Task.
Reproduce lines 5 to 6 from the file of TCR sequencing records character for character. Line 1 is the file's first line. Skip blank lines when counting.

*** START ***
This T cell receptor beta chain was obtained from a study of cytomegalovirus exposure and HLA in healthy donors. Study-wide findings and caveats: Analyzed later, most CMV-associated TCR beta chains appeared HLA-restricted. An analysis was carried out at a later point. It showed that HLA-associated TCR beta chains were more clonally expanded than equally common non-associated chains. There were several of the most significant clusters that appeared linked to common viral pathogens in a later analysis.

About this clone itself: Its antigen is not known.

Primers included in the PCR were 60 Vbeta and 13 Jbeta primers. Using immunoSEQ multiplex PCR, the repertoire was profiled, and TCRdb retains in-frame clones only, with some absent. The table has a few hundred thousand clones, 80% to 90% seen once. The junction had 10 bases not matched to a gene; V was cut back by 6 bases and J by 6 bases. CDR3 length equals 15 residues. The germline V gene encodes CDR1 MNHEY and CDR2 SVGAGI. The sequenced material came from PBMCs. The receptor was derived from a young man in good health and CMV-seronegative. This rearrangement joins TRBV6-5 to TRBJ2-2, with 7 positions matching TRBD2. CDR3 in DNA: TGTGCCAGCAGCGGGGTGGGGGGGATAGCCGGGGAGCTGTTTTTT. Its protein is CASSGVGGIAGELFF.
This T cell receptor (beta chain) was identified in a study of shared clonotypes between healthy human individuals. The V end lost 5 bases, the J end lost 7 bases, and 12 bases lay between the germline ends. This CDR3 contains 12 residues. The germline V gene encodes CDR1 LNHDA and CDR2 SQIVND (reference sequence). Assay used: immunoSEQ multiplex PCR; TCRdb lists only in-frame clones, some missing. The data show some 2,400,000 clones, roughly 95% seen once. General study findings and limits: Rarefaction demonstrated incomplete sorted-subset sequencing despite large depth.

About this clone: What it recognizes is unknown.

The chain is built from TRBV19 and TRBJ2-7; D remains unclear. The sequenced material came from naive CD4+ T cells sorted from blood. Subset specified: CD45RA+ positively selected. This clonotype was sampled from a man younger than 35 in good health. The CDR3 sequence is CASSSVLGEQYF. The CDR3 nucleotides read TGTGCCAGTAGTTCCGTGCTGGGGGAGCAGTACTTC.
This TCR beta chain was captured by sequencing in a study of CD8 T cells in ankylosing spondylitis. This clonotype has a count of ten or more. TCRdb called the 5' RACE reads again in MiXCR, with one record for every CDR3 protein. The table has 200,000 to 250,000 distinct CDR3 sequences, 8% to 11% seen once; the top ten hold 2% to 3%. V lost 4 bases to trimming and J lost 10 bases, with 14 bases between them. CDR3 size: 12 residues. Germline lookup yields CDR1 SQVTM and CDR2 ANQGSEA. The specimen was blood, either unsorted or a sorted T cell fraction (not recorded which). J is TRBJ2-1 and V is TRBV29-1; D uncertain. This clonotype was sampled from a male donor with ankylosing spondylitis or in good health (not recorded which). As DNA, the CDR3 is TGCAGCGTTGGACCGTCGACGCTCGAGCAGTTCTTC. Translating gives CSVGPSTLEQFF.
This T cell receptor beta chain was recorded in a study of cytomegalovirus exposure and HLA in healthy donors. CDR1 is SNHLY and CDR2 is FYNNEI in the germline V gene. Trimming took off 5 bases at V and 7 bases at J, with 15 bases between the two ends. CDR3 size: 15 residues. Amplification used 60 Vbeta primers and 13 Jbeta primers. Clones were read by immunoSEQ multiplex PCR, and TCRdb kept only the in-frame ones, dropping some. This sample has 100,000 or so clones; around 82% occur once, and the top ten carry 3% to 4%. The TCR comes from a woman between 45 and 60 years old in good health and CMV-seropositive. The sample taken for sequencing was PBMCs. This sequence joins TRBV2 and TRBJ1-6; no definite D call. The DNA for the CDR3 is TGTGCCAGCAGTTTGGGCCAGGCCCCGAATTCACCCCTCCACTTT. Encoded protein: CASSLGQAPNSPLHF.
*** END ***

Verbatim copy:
About this clone: What it recognizes is unknown.

The chain is built from TRBV19 and TRBJ2-7; D remains unclear. The sequenced material came from naive CD4+ T cells sorted from blood. Subset specified: CD45RA+ positively selected. This clonotype was sampled from a man younger than 35 in good health. The CDR3 sequence is CASSSVLGEQYF. The CDR3 nucleotides read TGTGCCAGTAGTTCCGTGCTGGGGGAGCAGTACTTC.